Râmânuja divides the universe into Chit, Achit, and Ishvara — man, nature, and God; conscious, subconscious, and superconscious. Shankara, on the contrary, says that Chit, the soul, is the same as God. God is truth, is knowledge, is infinity; these are not qualities. Any thought of God is a qualification, and all that can be said of Him is “Om tat sat”.
Shankara further asks, can you see existence separate from everything else? Where is the differentiation between two objects? Not in sense-perception, else all would be one in it. We have to perceive in sequence. In getting knowledge of what a thing is, we get also something which it is not. The differentiae are in the memory and are got by comparison with what is stored there. Difference is not in the nature of a thing, it is in the brain. Homogeneous one is outside, differentiae are inside (in the mind); so the idea of “many” is the creation of the mind.
Differentiae become qualities when they are separate but joined in one object. We cannot say positively what differentiation is. All that we see and feel about things is pure and simple existence, “isness”. All else is in us. Being is the only positive proof we have of anything. All differentiation is really “secondary reality”, as the snake in the rope, because the serpent, too, had a certain reality, in that something was seen although misapprehended. When the knowledge of the rope becomes negative, the knowledge of the snake becomes positive, and vice versa; but the fact that you see only one does not prove that the other is non-existent. The idea of the world is an obstruction covering the idea of God and is to be removed, but it does have an existence.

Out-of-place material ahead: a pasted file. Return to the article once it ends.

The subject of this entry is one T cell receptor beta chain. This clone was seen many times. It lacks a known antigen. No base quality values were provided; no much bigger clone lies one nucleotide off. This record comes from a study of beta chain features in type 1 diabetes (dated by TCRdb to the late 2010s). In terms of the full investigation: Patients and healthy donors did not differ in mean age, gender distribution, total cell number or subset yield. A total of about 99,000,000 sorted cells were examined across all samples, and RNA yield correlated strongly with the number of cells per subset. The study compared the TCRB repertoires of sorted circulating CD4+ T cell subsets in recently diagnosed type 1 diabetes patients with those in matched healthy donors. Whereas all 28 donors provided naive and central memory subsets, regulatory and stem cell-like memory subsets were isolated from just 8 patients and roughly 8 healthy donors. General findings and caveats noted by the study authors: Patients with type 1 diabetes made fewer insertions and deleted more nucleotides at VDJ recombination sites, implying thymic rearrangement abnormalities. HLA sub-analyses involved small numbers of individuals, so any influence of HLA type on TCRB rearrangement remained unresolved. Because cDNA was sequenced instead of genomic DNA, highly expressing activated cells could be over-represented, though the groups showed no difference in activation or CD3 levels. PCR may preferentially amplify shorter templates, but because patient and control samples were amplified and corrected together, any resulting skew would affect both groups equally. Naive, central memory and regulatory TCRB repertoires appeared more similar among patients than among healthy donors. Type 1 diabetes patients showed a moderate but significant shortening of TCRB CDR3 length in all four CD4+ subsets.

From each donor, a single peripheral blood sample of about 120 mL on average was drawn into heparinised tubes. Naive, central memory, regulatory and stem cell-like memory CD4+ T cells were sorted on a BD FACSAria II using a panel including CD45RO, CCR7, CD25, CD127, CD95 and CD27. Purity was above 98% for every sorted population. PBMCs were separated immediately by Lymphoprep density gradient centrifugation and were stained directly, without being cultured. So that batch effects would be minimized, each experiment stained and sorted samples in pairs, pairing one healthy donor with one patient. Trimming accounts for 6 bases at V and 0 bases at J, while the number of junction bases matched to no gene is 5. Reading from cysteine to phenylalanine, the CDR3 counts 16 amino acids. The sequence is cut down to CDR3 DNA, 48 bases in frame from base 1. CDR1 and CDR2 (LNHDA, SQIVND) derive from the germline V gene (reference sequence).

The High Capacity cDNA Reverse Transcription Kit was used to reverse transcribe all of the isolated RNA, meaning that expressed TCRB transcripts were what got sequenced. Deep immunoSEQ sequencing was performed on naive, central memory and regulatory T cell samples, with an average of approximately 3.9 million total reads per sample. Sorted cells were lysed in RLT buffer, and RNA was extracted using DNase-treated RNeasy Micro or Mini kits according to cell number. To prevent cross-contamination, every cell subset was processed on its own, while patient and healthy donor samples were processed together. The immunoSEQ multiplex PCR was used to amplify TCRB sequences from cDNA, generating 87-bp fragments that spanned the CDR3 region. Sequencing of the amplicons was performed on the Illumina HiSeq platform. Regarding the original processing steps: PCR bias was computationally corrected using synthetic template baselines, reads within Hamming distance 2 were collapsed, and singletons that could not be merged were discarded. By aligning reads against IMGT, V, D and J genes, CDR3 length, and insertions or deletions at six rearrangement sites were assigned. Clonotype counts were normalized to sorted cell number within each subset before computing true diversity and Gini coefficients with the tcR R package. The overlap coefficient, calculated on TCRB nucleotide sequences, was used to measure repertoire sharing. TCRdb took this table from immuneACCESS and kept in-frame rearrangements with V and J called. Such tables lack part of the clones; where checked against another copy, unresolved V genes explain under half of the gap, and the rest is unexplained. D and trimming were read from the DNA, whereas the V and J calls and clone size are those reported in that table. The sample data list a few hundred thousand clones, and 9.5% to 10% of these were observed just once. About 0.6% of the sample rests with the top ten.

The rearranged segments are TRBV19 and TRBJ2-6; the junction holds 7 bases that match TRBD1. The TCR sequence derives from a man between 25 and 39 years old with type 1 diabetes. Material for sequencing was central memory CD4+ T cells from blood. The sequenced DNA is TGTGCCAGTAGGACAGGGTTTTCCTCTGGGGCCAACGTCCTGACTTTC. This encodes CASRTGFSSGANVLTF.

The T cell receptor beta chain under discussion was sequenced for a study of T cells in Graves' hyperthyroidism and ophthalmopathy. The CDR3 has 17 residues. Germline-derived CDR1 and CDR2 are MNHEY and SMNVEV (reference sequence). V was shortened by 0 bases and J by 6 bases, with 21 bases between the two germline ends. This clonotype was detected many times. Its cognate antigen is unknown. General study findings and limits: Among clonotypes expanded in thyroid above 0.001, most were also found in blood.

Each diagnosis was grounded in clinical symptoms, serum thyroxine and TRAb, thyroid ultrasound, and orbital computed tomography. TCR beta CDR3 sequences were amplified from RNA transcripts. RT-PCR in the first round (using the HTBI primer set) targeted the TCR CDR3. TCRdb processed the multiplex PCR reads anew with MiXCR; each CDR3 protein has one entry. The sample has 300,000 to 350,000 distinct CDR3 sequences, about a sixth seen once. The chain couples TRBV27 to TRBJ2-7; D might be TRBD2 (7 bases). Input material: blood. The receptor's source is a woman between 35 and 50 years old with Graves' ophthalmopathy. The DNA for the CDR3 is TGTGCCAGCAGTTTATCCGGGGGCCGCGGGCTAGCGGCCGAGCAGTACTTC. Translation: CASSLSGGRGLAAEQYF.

Shankara says again, perception is the last proof of existence. It is self-effulgent and self-conscious, because to go beyond the senses we should still need perception. Perception is independent of the senses, of all instruments, unconditioned. There can be no perception without consciousness; perception has self-luminosity, which in a lesser degree is called consciousness. Not one act of perception can be unconscious; in fact, consciousness is the nature of perception. Existence and perception are one thing, not two things joined together. That which is infinite; so, as perception is the last it is eternal. It is always subjective; is its own perceiver. Perception is not: perception brings mind. It is absolute, the only knower, so perception is really the Atman. Perception itself perceives, but the Atman cannot be a knower, because a “knower” becomes such by the action of knowledge; but, Shankara says, “This Atman is not I”, because the consciousness “I am” (Aham) is not in the Atman. We are but the reflections of that Atman; and Atman and Brahman are one.
When you talk and think of the Absolute, you have to do it in the relative; so all these logical arguments apply. In Yoga, perception and realisation are one. Vishishtâdvaita, of which Ramanuja is the exponent, is seeing partial unity and is a step toward Advaita. Vishishta means differentiation. Prakriti is the nature of the world, and change comes upon it. Changeful thoughts expressed in changeful words can never prove the Absolute. You reach only something that is minus certain qualities, not Brahman Itself; only a verbal unification, the highest abstraction, but not the nonexistence of the relative.